Wanda Kane

Answered

2022-01-15

Prove that the equation

$2}^{x}-1={y}^{2$ has no integer solutions where $x>1$ .

Answer & Explanation

macalpinee3

Expert

2022-01-16Added 29 answers

The reason your function has no roots because of your domain of

movingsupplyw1

Expert

2022-01-17Added 30 answers

The point of a mathematical proof is not to be mathematical

alenahelenash

Expert

2022-01-24Added 366 answers

Note that every square number is either $0\phantom{\rule{0.667em}{0ex}}\mathrm{mod}{\textstyle \phantom{\rule{0.167em}{0ex}}}{\textstyle \phantom{\rule{0.167em}{0ex}}}4\text{}\text{or}\text{}1\phantom{\rule{0.667em}{0ex}}\mathrm{mod}{\textstyle \phantom{\rule{0.167em}{0ex}}}{\textstyle \phantom{\rule{0.167em}{0ex}}}4$ . It follows that for $x>2$ , we have that ${2}^{x}-1=3\phantom{\rule{0.667em}{0ex}}\mathrm{mod}{\textstyle \phantom{\rule{0.167em}{0ex}}}{\textstyle \phantom{\rule{0.167em}{0ex}}}4$ and hence, cannot be a square. So if there is a solution it must happen when $x\le 2$ .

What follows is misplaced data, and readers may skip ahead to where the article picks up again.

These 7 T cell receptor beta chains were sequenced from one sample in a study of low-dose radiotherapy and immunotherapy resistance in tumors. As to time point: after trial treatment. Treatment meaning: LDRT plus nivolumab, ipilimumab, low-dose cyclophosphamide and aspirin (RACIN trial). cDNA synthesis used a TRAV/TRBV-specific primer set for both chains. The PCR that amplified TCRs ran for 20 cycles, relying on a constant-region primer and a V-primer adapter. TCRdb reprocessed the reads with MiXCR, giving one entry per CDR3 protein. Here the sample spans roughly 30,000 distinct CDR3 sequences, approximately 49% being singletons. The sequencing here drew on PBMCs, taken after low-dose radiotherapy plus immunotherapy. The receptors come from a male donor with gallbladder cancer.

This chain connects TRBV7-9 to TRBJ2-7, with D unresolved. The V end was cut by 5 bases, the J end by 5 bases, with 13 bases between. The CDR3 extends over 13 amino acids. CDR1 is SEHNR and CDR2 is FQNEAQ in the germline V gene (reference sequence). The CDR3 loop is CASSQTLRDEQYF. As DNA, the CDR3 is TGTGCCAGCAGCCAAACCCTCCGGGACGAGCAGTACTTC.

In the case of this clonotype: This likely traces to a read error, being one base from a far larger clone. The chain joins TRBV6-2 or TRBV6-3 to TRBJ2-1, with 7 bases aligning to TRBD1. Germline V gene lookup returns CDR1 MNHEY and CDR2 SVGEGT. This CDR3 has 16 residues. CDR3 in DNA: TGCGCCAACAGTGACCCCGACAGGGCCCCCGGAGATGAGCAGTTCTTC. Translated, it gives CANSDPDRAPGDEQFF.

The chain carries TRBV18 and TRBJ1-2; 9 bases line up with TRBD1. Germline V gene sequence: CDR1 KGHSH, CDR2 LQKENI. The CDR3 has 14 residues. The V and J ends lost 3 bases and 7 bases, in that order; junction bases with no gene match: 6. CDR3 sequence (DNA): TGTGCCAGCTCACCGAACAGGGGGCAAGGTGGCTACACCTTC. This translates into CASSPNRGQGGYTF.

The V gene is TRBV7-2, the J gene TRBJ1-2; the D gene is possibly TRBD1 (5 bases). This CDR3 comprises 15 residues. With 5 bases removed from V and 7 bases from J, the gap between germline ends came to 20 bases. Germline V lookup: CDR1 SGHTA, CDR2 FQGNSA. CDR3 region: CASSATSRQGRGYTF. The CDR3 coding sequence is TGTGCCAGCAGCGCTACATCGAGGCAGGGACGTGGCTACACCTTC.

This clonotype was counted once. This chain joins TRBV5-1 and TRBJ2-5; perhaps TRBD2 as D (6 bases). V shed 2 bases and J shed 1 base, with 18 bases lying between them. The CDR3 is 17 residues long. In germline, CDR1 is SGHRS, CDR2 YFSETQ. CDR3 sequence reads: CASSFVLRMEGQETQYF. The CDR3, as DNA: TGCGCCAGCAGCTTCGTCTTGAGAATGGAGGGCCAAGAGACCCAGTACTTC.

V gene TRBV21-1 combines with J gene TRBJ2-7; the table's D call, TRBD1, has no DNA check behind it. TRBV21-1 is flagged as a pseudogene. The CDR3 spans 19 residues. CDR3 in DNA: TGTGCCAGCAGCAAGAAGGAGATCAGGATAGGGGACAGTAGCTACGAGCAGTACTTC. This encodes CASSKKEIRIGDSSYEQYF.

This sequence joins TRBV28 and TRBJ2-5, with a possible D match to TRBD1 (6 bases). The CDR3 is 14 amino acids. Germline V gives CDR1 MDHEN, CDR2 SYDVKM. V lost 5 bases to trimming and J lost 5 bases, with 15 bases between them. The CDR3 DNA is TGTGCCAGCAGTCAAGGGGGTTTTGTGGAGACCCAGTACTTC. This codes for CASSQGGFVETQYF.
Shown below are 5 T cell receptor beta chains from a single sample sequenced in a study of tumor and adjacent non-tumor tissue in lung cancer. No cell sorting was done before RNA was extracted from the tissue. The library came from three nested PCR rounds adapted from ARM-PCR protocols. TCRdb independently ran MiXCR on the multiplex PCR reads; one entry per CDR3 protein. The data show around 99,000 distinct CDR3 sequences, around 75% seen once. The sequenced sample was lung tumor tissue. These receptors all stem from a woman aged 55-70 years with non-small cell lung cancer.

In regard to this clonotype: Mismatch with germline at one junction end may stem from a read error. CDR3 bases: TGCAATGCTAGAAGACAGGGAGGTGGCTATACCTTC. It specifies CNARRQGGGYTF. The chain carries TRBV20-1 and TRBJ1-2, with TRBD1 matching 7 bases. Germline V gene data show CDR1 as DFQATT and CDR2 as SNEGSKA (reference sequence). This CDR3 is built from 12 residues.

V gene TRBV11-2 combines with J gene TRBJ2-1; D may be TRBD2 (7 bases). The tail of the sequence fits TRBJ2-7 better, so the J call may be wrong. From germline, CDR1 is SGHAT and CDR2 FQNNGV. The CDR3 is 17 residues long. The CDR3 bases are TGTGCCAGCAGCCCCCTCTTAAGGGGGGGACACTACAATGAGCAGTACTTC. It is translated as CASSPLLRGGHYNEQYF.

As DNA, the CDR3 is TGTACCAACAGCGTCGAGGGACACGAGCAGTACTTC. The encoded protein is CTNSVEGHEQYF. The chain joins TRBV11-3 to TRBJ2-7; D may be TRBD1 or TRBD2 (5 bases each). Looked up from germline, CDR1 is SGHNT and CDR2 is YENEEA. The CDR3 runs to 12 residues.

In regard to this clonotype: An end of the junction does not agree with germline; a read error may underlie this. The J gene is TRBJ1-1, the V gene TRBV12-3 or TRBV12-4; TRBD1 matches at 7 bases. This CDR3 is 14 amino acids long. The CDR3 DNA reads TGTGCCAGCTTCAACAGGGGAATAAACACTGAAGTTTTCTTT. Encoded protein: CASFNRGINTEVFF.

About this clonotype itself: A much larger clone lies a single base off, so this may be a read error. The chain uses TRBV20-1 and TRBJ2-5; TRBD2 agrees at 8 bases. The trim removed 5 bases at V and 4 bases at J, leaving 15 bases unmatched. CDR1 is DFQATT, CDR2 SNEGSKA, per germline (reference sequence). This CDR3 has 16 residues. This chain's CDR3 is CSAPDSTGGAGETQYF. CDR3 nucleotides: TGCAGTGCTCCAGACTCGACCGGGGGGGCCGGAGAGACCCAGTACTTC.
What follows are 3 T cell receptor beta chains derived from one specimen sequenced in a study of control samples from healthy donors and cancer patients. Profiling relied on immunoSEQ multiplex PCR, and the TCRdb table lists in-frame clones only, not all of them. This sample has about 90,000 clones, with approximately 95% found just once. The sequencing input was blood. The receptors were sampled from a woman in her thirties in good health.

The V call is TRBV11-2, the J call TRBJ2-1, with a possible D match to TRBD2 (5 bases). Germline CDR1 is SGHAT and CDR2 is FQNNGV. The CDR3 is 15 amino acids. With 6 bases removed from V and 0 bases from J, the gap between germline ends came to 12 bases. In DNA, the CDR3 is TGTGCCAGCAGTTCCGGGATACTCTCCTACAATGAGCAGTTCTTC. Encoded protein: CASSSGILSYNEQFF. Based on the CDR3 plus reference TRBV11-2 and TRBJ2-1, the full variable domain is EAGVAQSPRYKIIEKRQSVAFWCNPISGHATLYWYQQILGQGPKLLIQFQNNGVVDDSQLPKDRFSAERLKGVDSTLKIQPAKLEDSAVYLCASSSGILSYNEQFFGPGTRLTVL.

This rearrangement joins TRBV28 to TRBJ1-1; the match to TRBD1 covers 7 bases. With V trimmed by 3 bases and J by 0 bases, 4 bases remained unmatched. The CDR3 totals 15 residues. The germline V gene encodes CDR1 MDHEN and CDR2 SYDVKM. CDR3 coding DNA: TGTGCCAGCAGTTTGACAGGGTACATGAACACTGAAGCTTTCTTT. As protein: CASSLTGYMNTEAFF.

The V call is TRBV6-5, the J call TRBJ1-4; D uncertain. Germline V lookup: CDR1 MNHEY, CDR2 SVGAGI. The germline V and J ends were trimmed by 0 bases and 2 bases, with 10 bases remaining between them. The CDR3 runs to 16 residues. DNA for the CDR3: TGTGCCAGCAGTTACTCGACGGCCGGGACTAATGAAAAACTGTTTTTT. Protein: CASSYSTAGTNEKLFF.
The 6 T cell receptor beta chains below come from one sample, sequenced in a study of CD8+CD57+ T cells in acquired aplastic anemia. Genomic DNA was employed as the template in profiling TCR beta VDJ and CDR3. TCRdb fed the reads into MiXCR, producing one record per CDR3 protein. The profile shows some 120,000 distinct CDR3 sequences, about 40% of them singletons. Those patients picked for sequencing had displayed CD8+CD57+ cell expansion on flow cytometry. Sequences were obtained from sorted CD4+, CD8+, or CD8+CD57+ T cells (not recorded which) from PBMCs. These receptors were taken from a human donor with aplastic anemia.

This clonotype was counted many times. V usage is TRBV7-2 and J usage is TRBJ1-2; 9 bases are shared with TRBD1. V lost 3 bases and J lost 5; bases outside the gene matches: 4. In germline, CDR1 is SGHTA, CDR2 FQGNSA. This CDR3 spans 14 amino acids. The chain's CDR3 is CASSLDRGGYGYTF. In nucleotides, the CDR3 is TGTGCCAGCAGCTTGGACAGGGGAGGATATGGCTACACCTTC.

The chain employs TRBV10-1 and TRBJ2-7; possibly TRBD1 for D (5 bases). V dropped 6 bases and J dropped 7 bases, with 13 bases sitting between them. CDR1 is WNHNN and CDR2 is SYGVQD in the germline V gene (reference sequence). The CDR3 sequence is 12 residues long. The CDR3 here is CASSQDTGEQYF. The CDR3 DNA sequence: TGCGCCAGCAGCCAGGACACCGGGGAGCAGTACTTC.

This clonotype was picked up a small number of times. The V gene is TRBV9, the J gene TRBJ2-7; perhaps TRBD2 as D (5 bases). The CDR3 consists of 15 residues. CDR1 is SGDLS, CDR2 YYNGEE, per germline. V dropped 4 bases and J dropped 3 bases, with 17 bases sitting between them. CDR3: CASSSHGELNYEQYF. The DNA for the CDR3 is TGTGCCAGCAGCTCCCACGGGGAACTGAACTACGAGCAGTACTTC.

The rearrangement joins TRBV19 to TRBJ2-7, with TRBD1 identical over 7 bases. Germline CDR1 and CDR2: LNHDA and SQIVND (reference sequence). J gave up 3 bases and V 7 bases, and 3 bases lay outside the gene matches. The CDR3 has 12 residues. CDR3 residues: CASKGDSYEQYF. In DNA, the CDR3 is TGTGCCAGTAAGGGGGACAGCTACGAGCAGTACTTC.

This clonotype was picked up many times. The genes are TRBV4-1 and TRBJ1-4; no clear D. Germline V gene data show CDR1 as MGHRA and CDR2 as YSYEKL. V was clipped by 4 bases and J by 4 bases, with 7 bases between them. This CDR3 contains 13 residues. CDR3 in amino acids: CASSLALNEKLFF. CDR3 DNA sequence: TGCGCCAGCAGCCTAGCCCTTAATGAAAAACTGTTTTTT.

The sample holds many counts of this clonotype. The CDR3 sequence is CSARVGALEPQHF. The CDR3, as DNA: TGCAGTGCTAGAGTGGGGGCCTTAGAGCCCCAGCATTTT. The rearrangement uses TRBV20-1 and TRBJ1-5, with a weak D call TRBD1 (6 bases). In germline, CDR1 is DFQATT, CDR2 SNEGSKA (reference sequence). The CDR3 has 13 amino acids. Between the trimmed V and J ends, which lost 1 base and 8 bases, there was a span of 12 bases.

We can manually check that the only remaining potential solution of $x=2$ gives no integer solutions for y.

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